At the end of last school year my husband and I attended Parents Evening. My daughter had just completed Year Two and unlike the previous years, the teacher asked to speak to us in private. I suddenly thought, “oh no! what’s wrong?”. It turned out, there was nothing wrong. The teacher replied, “we just like to discuss all children’s progress -without them- incase there are any issues”.
So with a sigh of relief I listened to the teacher who informed us that my child is no longer behind in any of her subjects. Previously my daughter had struggled with reading and other tasks. Being really unwell during year One, I had not been well enough to do anything to help her but after a year of hard effort during year two (doing work from the bedside) we helped Sylvia to catch up. Not only that, my daughter is now finishing year three and is one of the top in her class in certain subjects.
I came away feeling really pleased! What is it that we had done differently? How is is that our child went from being at the bottom of the class to the top? There are four main things we have done with my daughter and it has made all the difference.
Everyday we read with our child. Sylvia has a reading book and each day after school I would ask her to read to me. We didn’t read the whole book and sometimes if she was distracted we would only read one or two pages but we always tried to read her assigned reading book each day after school.
We also read at bed time. Now I’m not perfect and sometimes the regular routine goes out the window for whatever reason but we try to read at least one book each night.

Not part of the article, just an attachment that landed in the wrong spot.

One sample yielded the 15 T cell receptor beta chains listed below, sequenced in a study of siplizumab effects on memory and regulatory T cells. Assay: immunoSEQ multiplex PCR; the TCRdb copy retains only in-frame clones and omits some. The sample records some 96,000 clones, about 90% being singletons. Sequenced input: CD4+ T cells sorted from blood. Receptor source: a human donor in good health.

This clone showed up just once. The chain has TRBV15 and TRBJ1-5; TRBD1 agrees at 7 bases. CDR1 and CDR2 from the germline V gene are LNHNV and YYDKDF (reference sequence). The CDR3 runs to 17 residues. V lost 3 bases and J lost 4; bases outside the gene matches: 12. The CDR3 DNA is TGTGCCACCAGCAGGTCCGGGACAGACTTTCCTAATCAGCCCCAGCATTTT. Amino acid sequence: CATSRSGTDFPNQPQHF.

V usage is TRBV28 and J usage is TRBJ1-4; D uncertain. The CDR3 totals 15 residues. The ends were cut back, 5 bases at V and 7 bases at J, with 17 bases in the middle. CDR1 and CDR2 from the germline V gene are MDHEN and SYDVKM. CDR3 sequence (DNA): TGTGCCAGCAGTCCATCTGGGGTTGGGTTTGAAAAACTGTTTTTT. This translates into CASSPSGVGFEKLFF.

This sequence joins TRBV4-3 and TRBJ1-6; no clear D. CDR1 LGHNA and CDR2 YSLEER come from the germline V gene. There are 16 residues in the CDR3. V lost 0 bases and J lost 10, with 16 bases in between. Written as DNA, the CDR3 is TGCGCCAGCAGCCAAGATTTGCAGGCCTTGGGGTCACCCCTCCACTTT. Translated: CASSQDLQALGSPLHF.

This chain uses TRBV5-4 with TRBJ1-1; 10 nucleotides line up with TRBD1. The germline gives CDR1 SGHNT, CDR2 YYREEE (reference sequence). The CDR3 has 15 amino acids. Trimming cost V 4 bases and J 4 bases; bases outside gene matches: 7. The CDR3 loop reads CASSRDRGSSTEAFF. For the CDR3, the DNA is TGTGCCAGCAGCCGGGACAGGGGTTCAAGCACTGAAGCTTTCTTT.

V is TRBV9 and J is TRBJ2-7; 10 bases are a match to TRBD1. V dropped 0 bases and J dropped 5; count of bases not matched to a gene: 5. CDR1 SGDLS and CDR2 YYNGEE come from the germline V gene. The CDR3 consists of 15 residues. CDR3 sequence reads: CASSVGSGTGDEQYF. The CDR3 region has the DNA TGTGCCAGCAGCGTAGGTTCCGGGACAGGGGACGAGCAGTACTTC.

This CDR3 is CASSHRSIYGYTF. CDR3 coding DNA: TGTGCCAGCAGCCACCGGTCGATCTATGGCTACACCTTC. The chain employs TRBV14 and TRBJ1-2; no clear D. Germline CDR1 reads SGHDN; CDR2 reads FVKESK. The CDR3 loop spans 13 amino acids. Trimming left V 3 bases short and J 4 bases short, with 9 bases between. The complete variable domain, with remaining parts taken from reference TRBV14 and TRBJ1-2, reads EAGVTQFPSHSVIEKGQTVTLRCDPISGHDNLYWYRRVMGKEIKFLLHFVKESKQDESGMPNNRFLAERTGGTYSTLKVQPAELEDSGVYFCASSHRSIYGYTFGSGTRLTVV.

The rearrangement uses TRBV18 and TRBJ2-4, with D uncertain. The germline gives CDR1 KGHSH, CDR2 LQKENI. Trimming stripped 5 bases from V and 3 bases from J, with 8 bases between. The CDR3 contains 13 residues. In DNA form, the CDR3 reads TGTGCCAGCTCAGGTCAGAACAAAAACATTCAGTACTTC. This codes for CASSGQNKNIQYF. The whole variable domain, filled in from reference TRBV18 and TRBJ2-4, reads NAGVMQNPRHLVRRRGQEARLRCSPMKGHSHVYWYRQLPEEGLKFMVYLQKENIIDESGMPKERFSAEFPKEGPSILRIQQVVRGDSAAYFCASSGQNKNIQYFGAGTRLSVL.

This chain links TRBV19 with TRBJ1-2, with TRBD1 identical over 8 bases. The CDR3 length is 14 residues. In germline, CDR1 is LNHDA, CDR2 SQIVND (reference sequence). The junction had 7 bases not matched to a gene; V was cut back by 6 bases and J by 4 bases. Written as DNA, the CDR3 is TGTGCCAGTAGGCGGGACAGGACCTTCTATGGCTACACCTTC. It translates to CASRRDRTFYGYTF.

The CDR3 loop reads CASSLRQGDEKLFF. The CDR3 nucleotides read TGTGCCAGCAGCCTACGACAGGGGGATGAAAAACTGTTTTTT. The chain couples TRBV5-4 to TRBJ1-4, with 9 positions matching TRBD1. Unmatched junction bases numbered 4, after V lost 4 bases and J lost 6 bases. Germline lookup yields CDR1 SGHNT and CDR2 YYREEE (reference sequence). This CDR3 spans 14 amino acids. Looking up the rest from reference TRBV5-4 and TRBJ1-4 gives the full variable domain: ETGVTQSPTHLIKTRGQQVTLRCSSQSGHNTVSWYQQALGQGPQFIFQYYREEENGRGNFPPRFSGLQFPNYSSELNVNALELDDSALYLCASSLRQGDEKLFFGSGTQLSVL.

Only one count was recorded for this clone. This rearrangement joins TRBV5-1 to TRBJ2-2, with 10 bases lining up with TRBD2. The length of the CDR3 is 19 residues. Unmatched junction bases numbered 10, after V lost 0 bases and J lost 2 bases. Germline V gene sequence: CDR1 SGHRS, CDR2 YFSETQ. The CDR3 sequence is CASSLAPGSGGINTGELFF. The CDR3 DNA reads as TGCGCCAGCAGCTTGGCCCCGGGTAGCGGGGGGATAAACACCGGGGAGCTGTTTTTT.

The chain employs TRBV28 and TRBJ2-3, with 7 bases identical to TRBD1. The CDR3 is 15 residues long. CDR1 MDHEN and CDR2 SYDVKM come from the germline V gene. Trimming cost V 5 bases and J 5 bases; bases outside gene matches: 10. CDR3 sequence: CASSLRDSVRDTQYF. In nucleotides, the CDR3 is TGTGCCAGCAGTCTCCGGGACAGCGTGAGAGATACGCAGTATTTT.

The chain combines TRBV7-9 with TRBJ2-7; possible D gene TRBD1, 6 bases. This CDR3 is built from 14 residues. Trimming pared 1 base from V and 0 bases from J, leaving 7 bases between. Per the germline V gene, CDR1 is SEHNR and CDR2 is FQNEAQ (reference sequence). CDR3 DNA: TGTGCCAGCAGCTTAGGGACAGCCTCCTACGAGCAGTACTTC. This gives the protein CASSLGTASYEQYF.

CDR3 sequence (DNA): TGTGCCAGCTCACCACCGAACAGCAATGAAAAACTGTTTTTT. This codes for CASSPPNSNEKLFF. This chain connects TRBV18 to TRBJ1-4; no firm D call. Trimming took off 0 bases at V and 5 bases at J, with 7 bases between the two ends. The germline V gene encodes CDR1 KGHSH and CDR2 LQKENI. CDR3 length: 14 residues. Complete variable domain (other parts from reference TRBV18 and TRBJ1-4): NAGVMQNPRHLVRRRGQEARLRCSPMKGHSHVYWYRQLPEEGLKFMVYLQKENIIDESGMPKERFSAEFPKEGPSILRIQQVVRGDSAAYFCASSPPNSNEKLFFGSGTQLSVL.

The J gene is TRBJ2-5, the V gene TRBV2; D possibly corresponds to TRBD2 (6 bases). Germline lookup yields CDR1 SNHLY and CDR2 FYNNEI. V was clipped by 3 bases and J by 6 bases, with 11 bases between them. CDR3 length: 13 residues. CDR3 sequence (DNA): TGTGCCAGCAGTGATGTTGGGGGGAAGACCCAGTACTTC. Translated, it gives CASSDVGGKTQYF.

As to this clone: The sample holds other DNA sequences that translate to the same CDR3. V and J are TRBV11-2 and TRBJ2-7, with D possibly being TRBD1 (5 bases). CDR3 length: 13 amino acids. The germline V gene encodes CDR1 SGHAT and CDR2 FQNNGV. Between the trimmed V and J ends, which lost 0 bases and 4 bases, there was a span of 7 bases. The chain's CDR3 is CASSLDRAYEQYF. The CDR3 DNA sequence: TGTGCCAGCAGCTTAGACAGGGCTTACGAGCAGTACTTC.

So- we consistently read with our daughter every day!
My daughter kept coming home and telling us about her spelling tests where she would get 1 or 2 out of 10 each time. I have a whiteboard at home and so every Monday we would write up the spelling words for the week and whenever we had a moment would do a mini test or ask her to spell the word. Doing this just once a day for a few minutes or taking a look at the board during dinner has helped my child increasingly with her spelling.
We encouraged my daughter’s handwriting every week. She always does her homework on the weekend and we sit together and I make an effort to guide her to write neatly and practice capitals and full stops. Over the last two years, Sylvia’s writing has improved significantly. I am amazed at the pieces she is writing on her own and bringing to me to see.
Each term, my daughter has had a different times-table to learn and we have practiced these in the car when going to appointments or at home when I’ve been unwell. We have also played counting games, learnt about shapes and done measurement activities. Sometimes I would write a list of objects in the home and send Sylvia to measure them and record the results. We also do baking and do a lot of weighing and recording to help learn about quantities and weight.
My daughter was in a “special group” at school where she had extra phonics support at school. She has had a fabulous teacher, but the support and effort we have made as parents all paid off when the teacher said how well my daughter had done. I felt so proud of Sylvia and a sense of accomplishment knowing I’d been able to support her, even when I’m unwell and sat doing this in bed.
So what next?
Well the school holidays are upon us and next year Sylvia will be year four. Wow the time has flown so fast. In the holidays we will be doing a book challenge. I’ve made a chart for Sylvia to fill out each time she reads a book and at the end of the summer we will see how many books she has read and give her a reward.
We will also practice things during trips in the car and I’ll give Sylvia opportunities during the holidays to learn through play and exploration. There is so much you can learn as you play. Sometimes we role play waitress and waiters. Sylvia writes down the menu and will make a sandwich. Other times we play something else but these are fun opportunities to practice writing in an informal but fun way. So these holidays we will be planning fun activities to encourage reading and writing.
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